DSES Keynote: Jared Hamilton Talks Competency, Excellence and Empowerment

The closer we move toward connecting the dealership showroom to a world of websites, search engines and social media, the more critical it is to consider whether sales people are positioned to apply the online to in-store workflow throughout the sales experience.   

That was the question at the heart of Jared Hamilton’s opening keynote address on Day 2 of the 8th Annual DrivingSales Executive Summit. Held in Las Vegas, the summit is a collection of breakout sessions and keynote addresses that examine the point where the online automotive experience and the dealership showroom process meet. It’s a retail moment in the sales journey that irrevocably impacts the overall experience. Part dealer think-thank and digital best practice seminar, “DSES” has, over time, evolved into deep discussions about how dealers should build businesses in the hyper-kinetic digital world of information overload and “anywhere” access. It’s as if the conference is a series of on-going and open-ended debates the industry continues to grapple with, a sequence of challenges and opportunities addressed by leading executives and current thought leaders.

Competencies Come First

In the case of Hamilton, the CEO and Founder of DrivingSales, his keynote was about applying competency-based management in the automotive retail environment so that dealers can properly prepare, reward and retain staff. Indeed, it’s a longstanding issue. According to the National Automobile Dealer Association’s (NADA) 2016 Dealership Workforce Study, dealership sales consultants have a 67 percent average turnover rate.

That’s not so good. Basically, to flourish in the emerging retail environment of online processes and consumer empowerment, dealerships must build their businesses by building up the people who work for them through competency-based management principles. “Think of competencies as the basic cinderblocks on which you are going to build a business,” said Hamilton. “It’s not a money problem. It’s a competency and career path problem.”  His address covered the details of how to apply competency-based management, discussed in a style that was like a conversation – as though he was rediscovering concepts right along with the audience. As the discovery of core ideas unfolded, it seemed almost as new to him as it was to the attendees. Those highlights included details and practical advice about how to apply the approach, from hiring to promoting and retaining talent. Hamilton went into detail, with a strategic approach that began with a mission statement and wound its way through to measurable outcomes and processes:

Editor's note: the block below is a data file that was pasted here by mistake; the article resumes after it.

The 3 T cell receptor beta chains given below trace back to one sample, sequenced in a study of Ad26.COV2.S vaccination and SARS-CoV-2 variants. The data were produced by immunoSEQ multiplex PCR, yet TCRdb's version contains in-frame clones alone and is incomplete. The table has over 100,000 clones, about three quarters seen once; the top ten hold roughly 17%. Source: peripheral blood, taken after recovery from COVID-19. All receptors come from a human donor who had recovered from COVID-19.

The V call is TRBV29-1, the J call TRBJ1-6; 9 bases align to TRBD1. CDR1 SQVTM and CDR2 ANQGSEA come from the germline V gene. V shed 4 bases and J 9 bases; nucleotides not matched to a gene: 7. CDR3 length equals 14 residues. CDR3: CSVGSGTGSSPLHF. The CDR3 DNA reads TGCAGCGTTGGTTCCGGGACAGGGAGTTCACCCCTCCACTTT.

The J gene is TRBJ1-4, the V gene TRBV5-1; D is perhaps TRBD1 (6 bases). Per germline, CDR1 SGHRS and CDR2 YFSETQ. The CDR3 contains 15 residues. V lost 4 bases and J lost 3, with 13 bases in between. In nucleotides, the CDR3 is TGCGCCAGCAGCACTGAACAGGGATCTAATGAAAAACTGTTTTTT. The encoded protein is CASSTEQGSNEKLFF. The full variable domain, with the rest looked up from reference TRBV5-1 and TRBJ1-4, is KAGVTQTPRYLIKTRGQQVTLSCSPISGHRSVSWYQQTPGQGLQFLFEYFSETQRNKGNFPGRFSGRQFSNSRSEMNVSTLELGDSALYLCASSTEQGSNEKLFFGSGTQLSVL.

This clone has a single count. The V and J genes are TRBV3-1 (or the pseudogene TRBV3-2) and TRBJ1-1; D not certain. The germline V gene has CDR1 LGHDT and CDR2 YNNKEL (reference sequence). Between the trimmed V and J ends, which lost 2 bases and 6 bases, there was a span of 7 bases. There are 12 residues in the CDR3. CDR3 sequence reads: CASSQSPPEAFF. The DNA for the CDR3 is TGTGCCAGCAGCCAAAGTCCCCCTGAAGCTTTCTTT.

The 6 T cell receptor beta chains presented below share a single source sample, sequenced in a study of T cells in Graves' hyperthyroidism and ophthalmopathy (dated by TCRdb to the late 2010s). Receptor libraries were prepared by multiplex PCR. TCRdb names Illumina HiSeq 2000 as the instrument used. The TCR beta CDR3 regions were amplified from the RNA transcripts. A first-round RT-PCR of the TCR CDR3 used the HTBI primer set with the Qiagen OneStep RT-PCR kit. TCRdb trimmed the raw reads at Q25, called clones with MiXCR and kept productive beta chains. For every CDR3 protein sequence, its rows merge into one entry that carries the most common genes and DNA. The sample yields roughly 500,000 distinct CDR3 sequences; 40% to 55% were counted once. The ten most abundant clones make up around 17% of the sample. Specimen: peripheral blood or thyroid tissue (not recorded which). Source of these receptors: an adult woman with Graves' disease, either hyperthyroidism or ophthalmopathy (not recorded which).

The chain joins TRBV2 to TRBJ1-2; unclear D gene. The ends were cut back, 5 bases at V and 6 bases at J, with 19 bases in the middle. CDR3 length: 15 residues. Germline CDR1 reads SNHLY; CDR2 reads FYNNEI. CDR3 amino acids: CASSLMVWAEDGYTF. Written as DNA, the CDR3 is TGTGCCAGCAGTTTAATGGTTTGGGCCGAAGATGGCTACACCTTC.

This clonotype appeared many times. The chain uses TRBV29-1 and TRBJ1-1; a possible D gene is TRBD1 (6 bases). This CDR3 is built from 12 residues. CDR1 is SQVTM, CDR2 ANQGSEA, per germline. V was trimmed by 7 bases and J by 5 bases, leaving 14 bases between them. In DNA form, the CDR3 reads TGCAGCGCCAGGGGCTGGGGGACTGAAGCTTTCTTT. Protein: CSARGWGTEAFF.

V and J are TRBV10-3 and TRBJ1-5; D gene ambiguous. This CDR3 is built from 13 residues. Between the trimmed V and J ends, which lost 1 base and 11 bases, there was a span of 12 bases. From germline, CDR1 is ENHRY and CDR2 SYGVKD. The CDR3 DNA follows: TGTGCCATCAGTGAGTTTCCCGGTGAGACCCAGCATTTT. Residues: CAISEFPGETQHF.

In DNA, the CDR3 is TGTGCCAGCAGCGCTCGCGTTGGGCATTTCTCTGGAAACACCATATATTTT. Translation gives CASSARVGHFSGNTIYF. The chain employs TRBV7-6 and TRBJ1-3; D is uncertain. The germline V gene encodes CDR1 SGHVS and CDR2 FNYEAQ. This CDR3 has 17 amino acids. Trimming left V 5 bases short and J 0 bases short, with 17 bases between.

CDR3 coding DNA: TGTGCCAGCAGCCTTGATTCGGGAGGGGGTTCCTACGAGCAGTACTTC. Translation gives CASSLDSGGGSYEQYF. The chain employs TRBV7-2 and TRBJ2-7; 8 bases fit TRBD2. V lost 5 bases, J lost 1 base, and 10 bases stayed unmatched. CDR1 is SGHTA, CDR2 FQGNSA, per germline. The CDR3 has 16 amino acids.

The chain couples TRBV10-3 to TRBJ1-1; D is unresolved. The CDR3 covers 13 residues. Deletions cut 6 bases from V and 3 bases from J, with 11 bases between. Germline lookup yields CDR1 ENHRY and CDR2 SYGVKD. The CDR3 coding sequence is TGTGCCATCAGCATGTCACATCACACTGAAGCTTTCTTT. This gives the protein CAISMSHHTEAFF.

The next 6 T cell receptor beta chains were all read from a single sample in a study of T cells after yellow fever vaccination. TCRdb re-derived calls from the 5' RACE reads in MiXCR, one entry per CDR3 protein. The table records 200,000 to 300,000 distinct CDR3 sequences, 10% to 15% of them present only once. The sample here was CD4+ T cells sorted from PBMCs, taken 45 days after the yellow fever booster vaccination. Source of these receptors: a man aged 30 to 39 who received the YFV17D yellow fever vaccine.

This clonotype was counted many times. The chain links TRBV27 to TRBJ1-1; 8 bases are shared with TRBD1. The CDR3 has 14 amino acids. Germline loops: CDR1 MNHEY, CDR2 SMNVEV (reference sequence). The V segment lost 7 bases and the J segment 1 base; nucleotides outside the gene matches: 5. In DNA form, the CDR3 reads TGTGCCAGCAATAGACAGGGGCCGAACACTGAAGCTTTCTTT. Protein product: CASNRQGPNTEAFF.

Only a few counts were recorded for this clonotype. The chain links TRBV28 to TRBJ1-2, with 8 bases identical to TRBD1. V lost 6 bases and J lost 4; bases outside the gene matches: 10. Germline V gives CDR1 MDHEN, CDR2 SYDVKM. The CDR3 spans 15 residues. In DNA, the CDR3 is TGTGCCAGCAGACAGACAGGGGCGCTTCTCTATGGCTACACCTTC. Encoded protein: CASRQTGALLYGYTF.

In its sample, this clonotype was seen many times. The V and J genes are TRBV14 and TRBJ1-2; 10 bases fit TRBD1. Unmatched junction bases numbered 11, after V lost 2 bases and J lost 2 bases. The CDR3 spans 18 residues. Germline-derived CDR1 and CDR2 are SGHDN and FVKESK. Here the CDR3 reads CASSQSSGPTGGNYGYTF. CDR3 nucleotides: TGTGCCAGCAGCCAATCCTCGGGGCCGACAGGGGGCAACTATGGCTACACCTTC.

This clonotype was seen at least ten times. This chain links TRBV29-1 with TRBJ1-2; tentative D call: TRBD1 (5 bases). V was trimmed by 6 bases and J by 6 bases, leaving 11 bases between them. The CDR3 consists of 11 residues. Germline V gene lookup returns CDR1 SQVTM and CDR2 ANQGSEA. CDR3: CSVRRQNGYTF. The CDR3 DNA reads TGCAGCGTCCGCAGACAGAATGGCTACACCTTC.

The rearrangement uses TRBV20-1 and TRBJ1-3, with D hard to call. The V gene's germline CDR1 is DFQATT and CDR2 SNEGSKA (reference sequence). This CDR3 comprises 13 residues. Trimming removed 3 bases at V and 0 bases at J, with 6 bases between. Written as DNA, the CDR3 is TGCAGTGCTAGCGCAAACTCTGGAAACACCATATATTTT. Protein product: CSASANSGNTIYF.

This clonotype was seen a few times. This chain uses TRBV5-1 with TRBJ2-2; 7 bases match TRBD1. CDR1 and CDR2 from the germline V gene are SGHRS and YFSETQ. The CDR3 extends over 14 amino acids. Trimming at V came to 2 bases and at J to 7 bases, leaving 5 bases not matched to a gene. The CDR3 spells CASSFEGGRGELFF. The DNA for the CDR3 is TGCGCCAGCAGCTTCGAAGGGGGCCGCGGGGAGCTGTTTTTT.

1. Mission to Outcomes
  2. Outcomes to Measurements
  3. Measurements to Processes
  4. Processes to Competencies

Those competencies, Hamilton said, were defined by four factors:

  • Temperament: How driven are employees? Do they have a learning mindset, self-awareness and commitment? Do they fit into the culture?
  • Process: Can prospective employees master the core aspects of the job, such as walk-ins to phone work, leads and chat?
  • Skills: Do applicants have core sales skills, such as the ability to build rapport, manage conflict, overcome objection, and more?
  • Knowledge: Can they learn the information they need to become part of the organization, from system usage to incentives and cultural mores? 

Hamilton wrapped up his keynote with a detailed look at the management training model put into practice by Enterprise Rent-a-Car, the so-called “MBA without the IOU” program – and by outlining a five-step approach to competency management: Assess for hire, plan for a career map, develop competencies, measure performance and reward for each achievement.

Altogether, the keynote helped to define the theme for the day, namely: the application of technology in the showroom, and the importance of empowering employees to reach for and extend their understanding and use of new ways to engage, sell and build relationships with consumers.